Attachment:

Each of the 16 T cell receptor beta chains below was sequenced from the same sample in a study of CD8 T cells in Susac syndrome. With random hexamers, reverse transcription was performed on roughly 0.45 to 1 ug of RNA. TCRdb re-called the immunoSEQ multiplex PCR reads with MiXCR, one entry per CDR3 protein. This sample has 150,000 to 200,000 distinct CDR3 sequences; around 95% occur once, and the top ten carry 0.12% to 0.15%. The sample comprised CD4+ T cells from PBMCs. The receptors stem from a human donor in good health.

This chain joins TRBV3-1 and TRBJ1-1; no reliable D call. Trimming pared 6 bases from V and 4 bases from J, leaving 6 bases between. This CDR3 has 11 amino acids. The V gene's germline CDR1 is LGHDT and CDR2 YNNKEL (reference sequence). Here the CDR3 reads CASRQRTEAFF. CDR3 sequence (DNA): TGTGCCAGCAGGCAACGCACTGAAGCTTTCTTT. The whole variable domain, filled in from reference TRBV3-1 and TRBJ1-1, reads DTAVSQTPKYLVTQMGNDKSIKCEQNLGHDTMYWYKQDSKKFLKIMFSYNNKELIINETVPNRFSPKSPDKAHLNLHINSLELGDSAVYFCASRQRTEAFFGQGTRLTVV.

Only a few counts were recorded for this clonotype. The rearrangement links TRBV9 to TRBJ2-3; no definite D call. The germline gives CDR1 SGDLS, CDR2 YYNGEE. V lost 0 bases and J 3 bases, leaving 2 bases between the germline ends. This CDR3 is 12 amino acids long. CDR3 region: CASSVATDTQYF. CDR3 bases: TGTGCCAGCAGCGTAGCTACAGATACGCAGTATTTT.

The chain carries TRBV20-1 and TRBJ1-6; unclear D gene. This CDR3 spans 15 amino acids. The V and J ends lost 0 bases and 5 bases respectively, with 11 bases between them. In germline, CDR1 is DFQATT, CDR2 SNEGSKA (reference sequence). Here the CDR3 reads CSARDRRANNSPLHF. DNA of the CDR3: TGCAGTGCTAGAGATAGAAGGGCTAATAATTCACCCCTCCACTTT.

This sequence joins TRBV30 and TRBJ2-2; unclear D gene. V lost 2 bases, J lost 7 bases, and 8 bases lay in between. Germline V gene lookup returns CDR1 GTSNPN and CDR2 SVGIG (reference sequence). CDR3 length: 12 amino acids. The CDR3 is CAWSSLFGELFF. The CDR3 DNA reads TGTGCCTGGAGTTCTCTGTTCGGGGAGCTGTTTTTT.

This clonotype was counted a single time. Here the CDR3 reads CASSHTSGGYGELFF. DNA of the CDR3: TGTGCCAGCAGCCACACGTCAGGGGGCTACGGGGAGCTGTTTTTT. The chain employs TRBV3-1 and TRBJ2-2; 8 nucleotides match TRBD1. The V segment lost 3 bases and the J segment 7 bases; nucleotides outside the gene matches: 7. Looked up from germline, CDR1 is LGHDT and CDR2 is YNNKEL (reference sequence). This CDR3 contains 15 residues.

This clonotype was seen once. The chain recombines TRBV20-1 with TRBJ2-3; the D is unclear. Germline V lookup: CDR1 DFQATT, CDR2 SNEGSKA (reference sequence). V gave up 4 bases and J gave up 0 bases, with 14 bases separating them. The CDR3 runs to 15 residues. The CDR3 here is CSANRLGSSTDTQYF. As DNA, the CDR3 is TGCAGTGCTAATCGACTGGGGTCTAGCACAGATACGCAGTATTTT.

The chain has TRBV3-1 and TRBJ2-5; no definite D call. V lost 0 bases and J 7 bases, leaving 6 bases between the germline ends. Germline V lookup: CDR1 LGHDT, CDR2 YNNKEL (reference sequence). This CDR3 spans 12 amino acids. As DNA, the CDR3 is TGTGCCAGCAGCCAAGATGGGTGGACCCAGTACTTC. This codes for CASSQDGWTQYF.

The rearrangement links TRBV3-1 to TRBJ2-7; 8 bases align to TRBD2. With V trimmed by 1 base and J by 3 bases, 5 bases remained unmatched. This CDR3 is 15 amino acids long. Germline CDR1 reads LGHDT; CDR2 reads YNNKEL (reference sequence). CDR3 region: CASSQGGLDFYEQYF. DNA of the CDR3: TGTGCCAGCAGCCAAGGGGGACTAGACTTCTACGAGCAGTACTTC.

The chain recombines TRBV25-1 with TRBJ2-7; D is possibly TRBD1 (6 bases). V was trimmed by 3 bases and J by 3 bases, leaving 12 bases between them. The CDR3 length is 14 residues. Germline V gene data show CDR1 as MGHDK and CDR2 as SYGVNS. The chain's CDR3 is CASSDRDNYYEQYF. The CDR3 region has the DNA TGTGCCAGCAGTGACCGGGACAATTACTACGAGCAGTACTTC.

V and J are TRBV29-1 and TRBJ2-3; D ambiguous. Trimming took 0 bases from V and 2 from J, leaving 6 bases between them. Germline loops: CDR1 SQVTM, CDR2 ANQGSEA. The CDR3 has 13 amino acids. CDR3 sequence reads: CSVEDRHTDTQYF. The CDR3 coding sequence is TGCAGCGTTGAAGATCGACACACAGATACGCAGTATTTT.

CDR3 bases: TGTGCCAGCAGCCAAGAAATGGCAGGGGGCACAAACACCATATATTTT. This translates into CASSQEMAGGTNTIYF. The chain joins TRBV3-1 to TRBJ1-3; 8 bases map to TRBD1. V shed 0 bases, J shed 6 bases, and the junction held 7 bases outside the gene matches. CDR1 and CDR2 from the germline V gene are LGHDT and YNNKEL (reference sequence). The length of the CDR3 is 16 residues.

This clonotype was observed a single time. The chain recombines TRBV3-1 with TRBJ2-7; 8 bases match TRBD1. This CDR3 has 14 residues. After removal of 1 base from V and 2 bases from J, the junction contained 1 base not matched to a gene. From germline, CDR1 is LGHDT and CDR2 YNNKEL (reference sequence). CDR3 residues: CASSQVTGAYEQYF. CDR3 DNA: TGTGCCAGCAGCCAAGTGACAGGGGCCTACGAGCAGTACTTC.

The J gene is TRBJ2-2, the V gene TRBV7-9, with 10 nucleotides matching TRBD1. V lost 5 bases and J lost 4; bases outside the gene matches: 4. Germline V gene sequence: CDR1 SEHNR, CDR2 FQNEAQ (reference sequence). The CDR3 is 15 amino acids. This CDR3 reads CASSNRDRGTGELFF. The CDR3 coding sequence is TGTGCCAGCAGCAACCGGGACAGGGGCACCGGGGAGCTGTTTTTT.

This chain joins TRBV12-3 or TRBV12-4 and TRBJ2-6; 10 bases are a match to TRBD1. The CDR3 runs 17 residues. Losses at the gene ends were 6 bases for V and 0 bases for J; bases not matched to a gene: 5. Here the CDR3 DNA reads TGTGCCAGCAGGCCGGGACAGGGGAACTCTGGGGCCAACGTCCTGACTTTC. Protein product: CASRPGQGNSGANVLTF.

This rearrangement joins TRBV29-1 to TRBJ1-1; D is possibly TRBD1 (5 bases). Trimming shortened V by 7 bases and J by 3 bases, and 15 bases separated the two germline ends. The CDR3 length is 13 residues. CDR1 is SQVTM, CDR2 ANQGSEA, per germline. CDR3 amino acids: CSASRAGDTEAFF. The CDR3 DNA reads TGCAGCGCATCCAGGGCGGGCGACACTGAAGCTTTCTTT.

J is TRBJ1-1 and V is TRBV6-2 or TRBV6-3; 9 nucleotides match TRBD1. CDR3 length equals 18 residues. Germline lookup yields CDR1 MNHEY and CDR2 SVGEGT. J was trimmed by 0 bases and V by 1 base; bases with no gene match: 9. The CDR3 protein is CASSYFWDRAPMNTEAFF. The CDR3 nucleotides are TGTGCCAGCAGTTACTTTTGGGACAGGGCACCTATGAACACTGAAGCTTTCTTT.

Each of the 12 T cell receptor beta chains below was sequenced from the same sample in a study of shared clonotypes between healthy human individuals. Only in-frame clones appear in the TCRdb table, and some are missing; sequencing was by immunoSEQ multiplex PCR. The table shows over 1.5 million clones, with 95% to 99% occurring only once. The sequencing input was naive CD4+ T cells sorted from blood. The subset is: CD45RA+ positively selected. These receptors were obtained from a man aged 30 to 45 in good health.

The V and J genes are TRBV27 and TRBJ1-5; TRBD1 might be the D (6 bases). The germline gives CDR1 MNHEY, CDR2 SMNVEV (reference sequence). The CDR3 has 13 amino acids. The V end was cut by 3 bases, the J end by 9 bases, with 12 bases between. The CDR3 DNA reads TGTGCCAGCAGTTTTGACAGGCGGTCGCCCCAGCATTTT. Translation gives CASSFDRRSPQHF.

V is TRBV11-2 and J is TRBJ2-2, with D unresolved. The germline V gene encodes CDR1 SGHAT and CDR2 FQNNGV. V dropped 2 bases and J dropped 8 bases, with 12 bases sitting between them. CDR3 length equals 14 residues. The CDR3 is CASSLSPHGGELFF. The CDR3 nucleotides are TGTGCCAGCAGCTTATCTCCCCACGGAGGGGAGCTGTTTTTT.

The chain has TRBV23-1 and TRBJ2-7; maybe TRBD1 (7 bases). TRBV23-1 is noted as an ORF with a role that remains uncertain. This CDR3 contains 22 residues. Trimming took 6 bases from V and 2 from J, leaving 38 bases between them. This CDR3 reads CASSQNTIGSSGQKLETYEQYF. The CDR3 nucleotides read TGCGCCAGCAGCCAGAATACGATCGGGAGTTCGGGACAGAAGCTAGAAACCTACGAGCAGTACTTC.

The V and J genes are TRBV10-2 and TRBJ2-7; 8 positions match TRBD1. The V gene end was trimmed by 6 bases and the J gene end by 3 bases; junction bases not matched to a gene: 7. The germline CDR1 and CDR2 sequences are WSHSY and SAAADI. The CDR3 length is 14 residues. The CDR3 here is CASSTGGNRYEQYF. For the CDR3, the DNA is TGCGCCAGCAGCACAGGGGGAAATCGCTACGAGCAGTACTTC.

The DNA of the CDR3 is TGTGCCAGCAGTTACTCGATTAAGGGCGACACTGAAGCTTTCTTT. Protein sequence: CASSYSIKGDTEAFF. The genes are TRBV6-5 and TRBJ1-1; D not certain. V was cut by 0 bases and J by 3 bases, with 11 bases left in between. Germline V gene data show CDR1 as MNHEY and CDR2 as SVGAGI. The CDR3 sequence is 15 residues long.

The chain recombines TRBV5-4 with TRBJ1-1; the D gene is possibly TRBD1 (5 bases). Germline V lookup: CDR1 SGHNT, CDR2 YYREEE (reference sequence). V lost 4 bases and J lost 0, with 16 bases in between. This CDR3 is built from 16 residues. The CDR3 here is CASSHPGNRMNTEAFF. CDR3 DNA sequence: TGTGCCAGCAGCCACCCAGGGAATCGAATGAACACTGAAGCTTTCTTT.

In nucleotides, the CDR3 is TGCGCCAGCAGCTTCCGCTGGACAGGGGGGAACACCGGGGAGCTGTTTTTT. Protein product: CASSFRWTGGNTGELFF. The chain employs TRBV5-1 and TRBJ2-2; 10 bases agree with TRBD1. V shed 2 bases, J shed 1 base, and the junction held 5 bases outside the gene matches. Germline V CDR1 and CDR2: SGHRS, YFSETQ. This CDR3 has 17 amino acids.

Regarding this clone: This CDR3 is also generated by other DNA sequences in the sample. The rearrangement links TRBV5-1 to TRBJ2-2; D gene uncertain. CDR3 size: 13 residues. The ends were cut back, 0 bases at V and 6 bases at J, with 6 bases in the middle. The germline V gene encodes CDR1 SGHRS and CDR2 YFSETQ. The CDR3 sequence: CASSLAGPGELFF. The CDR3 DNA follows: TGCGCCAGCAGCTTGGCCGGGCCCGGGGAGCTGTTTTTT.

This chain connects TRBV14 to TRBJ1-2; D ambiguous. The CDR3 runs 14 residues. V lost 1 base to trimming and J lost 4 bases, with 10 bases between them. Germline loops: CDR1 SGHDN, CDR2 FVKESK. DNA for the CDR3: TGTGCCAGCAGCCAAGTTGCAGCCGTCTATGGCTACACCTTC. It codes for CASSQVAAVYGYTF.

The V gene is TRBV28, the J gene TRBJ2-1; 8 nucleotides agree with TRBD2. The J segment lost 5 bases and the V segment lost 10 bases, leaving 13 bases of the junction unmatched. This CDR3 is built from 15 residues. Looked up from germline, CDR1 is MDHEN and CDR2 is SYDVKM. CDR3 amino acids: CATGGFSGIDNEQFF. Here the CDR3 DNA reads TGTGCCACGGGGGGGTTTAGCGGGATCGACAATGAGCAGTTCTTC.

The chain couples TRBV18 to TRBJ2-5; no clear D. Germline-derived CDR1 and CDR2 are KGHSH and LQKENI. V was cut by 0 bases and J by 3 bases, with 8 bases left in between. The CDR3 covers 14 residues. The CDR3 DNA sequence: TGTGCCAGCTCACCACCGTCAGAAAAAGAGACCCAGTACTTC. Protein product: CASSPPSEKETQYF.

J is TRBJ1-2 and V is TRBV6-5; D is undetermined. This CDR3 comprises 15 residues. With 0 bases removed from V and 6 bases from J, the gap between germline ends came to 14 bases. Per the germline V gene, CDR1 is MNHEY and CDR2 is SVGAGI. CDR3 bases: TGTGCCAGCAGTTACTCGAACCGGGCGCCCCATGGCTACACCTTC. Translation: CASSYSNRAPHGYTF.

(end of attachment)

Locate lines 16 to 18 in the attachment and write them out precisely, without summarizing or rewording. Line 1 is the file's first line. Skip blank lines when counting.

This rearrangement joins TRBV29-1 to TRBJ1-1; D is possibly TRBD1 (5 bases). Trimming shortened V by 7 bases and J by 3 bases, and 15 bases separated the two germline ends. The CDR3 length is 13 residues. CDR1 is SQVTM, CDR2 ANQGSEA, per germline. CDR3 amino acids: CSASRAGDTEAFF. The CDR3 DNA reads TGCAGCGCATCCAGGGCGGGCGACACTGAAGCTTTCTTT.

J is TRBJ1-1 and V is TRBV6-2 or TRBV6-3; 9 nucleotides match TRBD1. CDR3 length equals 18 residues. Germline lookup yields CDR1 MNHEY and CDR2 SVGEGT. J was trimmed by 0 bases and V by 1 base; bases with no gene match: 9. The CDR3 protein is CASSYFWDRAPMNTEAFF. The CDR3 nucleotides are TGTGCCAGCAGTTACTTTTGGGACAGGGCACCTATGAACACTGAAGCTTTCTTT.

Each of the 12 T cell receptor beta chains below was sequenced from the same sample in a study of shared clonotypes between healthy human individuals. Only in-frame clones appear in the TCRdb table, and some are missing; sequencing was by immunoSEQ multiplex PCR. The table shows over 1.5 million clones, with 95% to 99% occurring only once. The sequencing input was naive CD4+ T cells sorted from blood. The subset is: CD45RA+ positively selected. These receptors were obtained from a man aged 30 to 45 in good health.